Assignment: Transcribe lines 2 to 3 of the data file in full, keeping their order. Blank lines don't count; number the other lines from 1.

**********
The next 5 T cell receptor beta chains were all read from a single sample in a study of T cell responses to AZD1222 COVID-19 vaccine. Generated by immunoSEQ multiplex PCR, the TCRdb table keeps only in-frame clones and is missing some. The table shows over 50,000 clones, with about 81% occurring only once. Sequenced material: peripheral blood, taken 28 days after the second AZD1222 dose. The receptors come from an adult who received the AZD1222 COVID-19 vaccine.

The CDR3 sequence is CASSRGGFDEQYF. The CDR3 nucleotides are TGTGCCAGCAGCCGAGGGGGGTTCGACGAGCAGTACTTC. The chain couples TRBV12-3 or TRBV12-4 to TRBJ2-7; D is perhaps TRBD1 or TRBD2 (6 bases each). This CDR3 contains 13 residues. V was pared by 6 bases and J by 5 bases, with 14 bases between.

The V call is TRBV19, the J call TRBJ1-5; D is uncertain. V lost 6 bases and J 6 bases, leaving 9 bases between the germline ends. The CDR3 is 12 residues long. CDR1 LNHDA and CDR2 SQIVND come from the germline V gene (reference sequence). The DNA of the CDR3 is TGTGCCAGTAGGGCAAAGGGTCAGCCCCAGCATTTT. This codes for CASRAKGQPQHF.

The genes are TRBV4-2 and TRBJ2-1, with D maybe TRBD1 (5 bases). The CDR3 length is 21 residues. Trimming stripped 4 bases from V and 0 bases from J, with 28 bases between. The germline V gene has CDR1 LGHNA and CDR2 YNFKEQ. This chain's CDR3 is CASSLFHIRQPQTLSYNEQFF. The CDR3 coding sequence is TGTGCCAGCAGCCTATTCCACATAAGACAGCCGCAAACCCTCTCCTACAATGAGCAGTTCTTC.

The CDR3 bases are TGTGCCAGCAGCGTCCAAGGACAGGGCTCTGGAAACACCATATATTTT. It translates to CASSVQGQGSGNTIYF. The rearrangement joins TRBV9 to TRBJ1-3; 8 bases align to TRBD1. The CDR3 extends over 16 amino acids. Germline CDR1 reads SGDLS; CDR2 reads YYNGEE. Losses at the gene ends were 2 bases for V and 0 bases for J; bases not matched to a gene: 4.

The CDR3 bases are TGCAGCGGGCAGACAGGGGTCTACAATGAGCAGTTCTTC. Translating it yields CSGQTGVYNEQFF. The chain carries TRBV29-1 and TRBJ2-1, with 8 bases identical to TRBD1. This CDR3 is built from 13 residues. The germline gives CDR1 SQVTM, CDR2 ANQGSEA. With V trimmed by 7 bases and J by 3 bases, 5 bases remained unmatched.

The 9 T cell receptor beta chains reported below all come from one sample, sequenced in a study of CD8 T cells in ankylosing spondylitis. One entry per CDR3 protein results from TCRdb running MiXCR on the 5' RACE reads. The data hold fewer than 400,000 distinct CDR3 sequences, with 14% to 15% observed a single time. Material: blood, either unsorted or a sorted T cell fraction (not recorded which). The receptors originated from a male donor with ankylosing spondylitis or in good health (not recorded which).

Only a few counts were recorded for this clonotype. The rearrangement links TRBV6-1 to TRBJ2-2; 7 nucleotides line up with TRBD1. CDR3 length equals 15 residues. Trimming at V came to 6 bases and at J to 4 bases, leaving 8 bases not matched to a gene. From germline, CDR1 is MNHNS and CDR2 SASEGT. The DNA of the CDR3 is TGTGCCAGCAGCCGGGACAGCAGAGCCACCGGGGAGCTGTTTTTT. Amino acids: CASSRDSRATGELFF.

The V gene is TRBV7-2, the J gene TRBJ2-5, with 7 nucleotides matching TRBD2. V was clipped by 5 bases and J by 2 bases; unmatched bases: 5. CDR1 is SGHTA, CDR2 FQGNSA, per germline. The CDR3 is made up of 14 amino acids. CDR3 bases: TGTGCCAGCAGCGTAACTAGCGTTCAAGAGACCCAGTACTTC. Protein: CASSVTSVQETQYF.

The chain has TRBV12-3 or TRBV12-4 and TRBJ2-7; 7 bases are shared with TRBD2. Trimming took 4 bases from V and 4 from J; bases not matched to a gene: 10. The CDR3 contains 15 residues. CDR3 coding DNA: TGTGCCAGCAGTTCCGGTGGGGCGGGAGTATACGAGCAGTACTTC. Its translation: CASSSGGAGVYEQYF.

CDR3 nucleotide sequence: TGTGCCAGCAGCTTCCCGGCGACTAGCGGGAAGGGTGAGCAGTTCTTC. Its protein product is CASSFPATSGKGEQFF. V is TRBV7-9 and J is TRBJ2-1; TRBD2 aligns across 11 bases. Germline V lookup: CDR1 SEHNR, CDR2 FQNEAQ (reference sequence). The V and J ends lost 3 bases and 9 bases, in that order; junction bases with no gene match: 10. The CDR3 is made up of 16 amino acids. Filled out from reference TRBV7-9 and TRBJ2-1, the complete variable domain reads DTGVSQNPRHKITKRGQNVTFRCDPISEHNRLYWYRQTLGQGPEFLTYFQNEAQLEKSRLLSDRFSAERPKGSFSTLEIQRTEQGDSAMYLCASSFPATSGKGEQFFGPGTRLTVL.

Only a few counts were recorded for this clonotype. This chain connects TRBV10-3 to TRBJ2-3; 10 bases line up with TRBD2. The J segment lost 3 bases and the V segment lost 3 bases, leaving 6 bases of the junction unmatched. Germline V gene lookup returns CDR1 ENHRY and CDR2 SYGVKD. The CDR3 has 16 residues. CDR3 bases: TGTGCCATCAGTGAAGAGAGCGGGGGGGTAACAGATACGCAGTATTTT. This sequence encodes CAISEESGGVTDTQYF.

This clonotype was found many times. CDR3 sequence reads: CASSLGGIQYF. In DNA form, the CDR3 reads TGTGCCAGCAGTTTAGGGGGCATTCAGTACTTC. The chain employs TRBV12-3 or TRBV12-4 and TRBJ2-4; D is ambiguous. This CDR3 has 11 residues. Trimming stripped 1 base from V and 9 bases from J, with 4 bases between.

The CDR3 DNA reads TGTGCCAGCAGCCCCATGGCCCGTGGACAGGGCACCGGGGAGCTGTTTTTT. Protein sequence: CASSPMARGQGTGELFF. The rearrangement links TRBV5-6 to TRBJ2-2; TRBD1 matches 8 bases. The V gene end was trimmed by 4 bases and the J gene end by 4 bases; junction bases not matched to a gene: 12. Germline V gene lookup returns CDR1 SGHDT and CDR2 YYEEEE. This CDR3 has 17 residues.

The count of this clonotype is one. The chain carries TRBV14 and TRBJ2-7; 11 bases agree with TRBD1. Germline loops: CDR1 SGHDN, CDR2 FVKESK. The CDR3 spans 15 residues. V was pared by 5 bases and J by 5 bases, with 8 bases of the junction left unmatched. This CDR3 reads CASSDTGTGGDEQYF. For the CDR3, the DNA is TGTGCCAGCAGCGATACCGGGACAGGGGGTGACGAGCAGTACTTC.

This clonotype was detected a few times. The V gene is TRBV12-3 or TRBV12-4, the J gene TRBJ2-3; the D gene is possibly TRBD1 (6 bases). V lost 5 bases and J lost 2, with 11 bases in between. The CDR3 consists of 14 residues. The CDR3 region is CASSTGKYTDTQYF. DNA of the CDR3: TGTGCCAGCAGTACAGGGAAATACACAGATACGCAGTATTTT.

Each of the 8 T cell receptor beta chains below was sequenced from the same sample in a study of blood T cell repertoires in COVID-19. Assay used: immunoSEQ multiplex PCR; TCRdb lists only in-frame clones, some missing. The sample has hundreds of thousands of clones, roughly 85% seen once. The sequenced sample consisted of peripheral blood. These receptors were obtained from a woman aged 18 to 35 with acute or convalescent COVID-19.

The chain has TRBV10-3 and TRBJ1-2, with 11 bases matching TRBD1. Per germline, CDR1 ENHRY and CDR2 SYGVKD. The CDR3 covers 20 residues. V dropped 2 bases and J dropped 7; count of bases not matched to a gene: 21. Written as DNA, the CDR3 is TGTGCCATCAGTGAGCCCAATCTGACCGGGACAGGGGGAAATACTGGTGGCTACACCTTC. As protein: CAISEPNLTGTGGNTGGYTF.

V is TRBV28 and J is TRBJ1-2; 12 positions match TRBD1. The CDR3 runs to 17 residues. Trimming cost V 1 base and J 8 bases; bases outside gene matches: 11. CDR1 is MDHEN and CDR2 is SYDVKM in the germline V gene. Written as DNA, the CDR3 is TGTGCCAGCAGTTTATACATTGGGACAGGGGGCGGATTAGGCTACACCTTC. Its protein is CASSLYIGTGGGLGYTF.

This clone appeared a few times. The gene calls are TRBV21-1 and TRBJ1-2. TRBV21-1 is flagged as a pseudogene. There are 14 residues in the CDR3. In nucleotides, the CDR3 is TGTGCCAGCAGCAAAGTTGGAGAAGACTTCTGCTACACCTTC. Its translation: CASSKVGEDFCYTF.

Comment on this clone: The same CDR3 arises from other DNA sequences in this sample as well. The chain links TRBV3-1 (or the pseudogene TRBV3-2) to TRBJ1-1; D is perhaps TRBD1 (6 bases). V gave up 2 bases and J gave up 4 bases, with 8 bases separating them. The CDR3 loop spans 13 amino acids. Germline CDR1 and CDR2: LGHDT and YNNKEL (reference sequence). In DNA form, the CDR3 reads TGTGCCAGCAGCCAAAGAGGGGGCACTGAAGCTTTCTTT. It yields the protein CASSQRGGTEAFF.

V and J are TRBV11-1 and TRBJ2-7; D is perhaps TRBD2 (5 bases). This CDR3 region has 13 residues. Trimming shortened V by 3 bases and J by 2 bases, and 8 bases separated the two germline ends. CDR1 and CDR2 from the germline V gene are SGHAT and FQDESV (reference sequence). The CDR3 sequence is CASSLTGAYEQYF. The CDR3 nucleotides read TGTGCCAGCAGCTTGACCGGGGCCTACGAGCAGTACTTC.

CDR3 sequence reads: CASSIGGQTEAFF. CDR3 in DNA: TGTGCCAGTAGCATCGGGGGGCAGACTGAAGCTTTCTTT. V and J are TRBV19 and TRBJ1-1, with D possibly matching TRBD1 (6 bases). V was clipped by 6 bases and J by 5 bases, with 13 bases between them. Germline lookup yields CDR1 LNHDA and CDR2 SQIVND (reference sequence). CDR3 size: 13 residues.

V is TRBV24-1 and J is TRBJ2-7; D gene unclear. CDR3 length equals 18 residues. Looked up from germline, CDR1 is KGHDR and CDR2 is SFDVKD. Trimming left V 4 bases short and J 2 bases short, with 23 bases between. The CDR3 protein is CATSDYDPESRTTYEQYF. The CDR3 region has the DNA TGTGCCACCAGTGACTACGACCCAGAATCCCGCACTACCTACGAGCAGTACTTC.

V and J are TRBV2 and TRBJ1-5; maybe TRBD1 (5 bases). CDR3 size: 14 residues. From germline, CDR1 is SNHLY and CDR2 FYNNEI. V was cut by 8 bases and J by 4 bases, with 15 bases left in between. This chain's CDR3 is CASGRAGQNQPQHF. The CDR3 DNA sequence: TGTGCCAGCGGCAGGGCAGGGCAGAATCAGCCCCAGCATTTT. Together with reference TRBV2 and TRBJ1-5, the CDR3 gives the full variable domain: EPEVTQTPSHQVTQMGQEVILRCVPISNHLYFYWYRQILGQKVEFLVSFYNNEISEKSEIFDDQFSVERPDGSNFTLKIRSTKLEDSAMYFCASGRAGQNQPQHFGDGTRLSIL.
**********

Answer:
The CDR3 sequence is CASSRGGFDEQYF. The CDR3 nucleotides are TGTGCCAGCAGCCGAGGGGGGTTCGACGAGCAGTACTTC. The chain couples TRBV12-3 or TRBV12-4 to TRBJ2-7; D is perhaps TRBD1 or TRBD2 (6 bases each). This CDR3 contains 13 residues. V was pared by 6 bases and J by 5 bases, with 14 bases between.

The V call is TRBV19, the J call TRBJ1-5; D is uncertain. V lost 6 bases and J 6 bases, leaving 9 bases between the germline ends. The CDR3 is 12 residues long. CDR1 LNHDA and CDR2 SQIVND come from the germline V gene (reference sequence). The DNA of the CDR3 is TGTGCCAGTAGGGCAAAGGGTCAGCCCCAGCATTTT. This codes for CASRAKGQPQHF.